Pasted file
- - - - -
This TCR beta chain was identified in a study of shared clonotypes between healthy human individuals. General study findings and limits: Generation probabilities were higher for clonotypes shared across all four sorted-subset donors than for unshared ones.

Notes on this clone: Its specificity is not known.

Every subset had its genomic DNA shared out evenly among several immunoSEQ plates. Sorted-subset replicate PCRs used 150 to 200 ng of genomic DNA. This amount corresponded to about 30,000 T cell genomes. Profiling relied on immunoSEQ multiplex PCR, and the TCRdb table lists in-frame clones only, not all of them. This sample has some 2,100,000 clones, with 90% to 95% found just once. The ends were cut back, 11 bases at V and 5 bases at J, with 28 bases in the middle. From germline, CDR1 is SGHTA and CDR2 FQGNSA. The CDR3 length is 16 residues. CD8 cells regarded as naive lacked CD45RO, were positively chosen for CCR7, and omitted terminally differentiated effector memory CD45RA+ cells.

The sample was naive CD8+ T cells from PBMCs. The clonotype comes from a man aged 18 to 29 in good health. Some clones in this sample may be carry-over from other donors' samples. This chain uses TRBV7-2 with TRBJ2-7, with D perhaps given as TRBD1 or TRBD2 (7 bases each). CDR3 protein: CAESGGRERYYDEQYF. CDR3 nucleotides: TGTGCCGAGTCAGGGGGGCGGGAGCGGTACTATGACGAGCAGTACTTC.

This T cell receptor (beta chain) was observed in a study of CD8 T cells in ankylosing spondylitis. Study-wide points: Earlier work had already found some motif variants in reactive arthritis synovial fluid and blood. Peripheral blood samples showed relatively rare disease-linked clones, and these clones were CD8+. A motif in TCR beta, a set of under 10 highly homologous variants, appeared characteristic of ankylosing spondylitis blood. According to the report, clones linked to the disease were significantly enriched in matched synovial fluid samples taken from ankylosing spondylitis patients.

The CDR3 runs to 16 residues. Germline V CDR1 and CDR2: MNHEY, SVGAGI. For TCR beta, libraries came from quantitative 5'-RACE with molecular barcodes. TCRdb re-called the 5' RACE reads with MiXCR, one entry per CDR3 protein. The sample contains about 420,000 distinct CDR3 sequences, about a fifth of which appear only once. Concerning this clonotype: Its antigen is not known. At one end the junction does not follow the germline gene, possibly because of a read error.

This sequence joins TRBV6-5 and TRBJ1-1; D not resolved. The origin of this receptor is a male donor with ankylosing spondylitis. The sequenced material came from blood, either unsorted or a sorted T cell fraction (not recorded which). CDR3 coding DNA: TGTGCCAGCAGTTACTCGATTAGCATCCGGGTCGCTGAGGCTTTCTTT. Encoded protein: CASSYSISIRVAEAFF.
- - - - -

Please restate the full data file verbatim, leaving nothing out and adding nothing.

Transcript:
This TCR beta chain was identified in a study of shared clonotypes between healthy human individuals. General study findings and limits: Generation probabilities were higher for clonotypes shared across all four sorted-subset donors than for unshared ones.

Notes on this clone: Its specificity is not known.

Every subset had its genomic DNA shared out evenly among several immunoSEQ plates. Sorted-subset replicate PCRs used 150 to 200 ng of genomic DNA. This amount corresponded to about 30,000 T cell genomes. Profiling relied on immunoSEQ multiplex PCR, and the TCRdb table lists in-frame clones only, not all of them. This sample has some 2,100,000 clones, with 90% to 95% found just once. The ends were cut back, 11 bases at V and 5 bases at J, with 28 bases in the middle. From germline, CDR1 is SGHTA and CDR2 FQGNSA. The CDR3 length is 16 residues. CD8 cells regarded as naive lacked CD45RO, were positively chosen for CCR7, and omitted terminally differentiated effector memory CD45RA+ cells.

The sample was naive CD8+ T cells from PBMCs. The clonotype comes from a man aged 18 to 29 in good health. Some clones in this sample may be carry-over from other donors' samples. This chain uses TRBV7-2 with TRBJ2-7, with D perhaps given as TRBD1 or TRBD2 (7 bases each). CDR3 protein: CAESGGRERYYDEQYF. CDR3 nucleotides: TGTGCCGAGTCAGGGGGGCGGGAGCGGTACTATGACGAGCAGTACTTC.

This T cell receptor (beta chain) was observed in a study of CD8 T cells in ankylosing spondylitis. Study-wide points: Earlier work had already found some motif variants in reactive arthritis synovial fluid and blood. Peripheral blood samples showed relatively rare disease-linked clones, and these clones were CD8+. A motif in TCR beta, a set of under 10 highly homologous variants, appeared characteristic of ankylosing spondylitis blood. According to the report, clones linked to the disease were significantly enriched in matched synovial fluid samples taken from ankylosing spondylitis patients.

The CDR3 runs to 16 residues. Germline V CDR1 and CDR2: MNHEY, SVGAGI. For TCR beta, libraries came from quantitative 5'-RACE with molecular barcodes. TCRdb re-called the 5' RACE reads with MiXCR, one entry per CDR3 protein. The sample contains about 420,000 distinct CDR3 sequences, about a fifth of which appear only once. Concerning this clonotype: Its antigen is not known. At one end the junction does not follow the germline gene, possibly because of a read error.

This sequence joins TRBV6-5 and TRBJ1-1; D not resolved. The origin of this receptor is a male donor with ankylosing spondylitis. The sequenced material came from blood, either unsorted or a sorted T cell fraction (not recorded which). CDR3 coding DNA: TGTGCCAGCAGTTACTCGATTAGCATCCGGGTCGCTGAGGCTTTCTTT. Encoded protein: CASSYSISIRVAEAFF.